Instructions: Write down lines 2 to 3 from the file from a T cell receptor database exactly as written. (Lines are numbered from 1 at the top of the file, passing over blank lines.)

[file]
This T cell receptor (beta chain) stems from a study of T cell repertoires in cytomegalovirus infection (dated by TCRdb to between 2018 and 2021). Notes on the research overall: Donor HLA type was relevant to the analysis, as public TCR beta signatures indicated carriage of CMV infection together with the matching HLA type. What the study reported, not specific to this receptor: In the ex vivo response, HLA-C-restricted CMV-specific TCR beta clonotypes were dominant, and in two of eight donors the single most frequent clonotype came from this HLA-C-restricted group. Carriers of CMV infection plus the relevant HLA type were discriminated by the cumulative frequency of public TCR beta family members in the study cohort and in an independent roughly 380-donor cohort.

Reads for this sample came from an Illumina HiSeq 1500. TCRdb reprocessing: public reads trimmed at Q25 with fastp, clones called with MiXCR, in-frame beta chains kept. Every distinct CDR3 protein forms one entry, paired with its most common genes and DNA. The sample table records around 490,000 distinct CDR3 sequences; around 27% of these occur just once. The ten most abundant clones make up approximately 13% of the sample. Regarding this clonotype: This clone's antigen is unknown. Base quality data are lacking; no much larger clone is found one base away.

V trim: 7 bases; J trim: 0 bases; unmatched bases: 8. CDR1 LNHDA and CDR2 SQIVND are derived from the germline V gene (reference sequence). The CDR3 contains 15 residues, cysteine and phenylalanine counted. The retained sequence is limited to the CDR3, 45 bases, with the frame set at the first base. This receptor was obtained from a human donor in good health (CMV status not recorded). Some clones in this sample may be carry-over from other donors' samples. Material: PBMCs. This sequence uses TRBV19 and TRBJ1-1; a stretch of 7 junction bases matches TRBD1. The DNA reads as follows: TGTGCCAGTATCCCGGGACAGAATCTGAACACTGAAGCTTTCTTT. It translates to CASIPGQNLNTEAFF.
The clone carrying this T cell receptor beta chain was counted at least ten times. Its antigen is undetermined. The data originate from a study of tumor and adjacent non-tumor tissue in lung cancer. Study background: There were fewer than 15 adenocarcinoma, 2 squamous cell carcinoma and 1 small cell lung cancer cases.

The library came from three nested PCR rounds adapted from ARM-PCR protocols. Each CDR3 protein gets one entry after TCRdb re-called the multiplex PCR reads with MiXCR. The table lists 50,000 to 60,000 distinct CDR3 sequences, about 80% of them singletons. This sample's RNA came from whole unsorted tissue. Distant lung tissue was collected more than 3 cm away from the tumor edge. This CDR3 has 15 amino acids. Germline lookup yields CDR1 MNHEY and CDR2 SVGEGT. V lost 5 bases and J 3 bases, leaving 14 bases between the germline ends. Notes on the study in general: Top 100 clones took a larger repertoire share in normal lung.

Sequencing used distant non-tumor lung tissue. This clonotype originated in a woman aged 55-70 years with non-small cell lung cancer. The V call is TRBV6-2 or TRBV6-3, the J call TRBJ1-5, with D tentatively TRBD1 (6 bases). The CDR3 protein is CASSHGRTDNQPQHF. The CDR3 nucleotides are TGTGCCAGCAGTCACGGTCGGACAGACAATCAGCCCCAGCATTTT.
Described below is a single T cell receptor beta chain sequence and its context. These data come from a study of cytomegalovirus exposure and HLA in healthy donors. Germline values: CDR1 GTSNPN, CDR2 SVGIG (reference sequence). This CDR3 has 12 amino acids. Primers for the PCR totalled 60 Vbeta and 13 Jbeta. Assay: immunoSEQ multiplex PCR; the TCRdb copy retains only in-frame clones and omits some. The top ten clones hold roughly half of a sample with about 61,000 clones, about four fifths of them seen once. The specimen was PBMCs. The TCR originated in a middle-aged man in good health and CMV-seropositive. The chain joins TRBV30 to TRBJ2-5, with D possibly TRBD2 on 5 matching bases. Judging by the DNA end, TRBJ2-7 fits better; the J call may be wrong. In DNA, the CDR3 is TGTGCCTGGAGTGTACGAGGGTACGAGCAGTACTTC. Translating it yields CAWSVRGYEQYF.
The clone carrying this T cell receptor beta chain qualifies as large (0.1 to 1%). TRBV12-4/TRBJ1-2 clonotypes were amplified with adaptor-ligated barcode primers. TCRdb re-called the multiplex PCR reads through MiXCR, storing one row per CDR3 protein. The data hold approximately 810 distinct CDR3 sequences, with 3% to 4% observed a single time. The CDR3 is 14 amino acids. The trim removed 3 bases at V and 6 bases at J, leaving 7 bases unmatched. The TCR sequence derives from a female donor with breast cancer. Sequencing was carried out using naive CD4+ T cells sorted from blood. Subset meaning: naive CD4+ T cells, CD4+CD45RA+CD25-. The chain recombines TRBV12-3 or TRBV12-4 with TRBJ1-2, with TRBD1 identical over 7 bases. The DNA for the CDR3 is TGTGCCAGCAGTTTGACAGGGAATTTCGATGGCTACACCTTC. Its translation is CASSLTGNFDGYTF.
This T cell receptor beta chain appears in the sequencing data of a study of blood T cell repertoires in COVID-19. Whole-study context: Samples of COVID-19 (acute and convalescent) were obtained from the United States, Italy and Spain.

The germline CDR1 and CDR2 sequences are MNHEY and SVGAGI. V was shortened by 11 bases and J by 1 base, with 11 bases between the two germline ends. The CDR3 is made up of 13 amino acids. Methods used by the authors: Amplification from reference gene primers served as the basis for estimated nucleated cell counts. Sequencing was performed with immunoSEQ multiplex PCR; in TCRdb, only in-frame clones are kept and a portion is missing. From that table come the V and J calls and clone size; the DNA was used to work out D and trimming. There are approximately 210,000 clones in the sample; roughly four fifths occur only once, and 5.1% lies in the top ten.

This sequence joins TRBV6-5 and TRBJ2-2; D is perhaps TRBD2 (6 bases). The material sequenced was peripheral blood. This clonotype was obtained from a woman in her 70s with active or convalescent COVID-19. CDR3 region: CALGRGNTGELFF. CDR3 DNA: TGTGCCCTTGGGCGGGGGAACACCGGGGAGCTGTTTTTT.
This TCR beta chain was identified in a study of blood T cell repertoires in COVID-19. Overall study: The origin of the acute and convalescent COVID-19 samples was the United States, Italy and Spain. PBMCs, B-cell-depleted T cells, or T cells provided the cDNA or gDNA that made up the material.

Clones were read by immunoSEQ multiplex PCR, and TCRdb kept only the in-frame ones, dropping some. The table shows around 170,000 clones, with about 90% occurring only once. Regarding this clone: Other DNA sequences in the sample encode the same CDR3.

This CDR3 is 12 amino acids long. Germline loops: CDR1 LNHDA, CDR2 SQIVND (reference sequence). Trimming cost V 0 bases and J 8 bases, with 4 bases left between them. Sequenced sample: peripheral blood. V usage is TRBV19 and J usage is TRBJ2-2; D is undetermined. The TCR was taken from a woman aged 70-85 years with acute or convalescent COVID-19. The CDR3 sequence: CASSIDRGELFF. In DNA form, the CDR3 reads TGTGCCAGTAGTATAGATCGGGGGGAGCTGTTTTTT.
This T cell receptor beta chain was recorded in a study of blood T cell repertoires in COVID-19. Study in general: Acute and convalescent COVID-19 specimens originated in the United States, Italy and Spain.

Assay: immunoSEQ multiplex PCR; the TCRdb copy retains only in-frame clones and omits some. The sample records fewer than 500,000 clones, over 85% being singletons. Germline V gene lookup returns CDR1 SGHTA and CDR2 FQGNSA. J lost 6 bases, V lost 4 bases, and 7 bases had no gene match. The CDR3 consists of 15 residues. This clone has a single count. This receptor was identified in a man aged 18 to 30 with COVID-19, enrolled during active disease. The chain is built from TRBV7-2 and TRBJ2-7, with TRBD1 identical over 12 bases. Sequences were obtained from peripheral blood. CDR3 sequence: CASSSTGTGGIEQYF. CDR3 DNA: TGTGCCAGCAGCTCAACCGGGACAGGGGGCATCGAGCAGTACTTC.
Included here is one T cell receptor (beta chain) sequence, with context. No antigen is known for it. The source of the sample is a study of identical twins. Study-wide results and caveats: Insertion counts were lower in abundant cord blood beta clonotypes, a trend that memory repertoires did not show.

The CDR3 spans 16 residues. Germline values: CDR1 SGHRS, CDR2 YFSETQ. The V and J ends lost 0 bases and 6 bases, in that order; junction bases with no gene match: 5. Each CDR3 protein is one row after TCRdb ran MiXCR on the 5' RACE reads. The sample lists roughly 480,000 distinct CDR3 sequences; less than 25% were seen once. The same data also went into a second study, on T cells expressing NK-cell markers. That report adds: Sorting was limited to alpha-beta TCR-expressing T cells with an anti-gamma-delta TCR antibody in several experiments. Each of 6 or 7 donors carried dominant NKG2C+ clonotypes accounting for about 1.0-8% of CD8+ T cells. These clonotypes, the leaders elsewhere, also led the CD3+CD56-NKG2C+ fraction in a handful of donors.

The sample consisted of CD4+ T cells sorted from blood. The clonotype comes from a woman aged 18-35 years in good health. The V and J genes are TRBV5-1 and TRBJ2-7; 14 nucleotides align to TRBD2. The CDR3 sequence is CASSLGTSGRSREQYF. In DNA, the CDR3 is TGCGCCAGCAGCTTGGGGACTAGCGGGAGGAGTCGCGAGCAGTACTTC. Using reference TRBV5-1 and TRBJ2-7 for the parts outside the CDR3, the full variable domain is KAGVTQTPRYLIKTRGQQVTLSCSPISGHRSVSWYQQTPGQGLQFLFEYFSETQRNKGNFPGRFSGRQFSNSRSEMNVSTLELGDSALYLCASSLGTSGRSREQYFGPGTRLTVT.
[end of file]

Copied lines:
Reads for this sample came from an Illumina HiSeq 1500. TCRdb reprocessing: public reads trimmed at Q25 with fastp, clones called with MiXCR, in-frame beta chains kept. Every distinct CDR3 protein forms one entry, paired with its most common genes and DNA. The sample table records around 490,000 distinct CDR3 sequences; around 27% of these occur just once. The ten most abundant clones make up approximately 13% of the sample. Regarding this clonotype: This clone's antigen is unknown. Base quality data are lacking; no much larger clone is found one base away.

V trim: 7 bases; J trim: 0 bases; unmatched bases: 8. CDR1 LNHDA and CDR2 SQIVND are derived from the germline V gene (reference sequence). The CDR3 contains 15 residues, cysteine and phenylalanine counted. The retained sequence is limited to the CDR3, 45 bases, with the frame set at the first base. This receptor was obtained from a human donor in good health (CMV status not recorded). Some clones in this sample may be carry-over from other donors' samples. Material: PBMCs. This sequence uses TRBV19 and TRBJ1-1; a stretch of 7 junction bases matches TRBD1. The DNA reads as follows: TGTGCCAGTATCCCGGGACAGAATCTGAACACTGAAGCTTTCTTT. It translates to CASIPGQNLNTEAFF.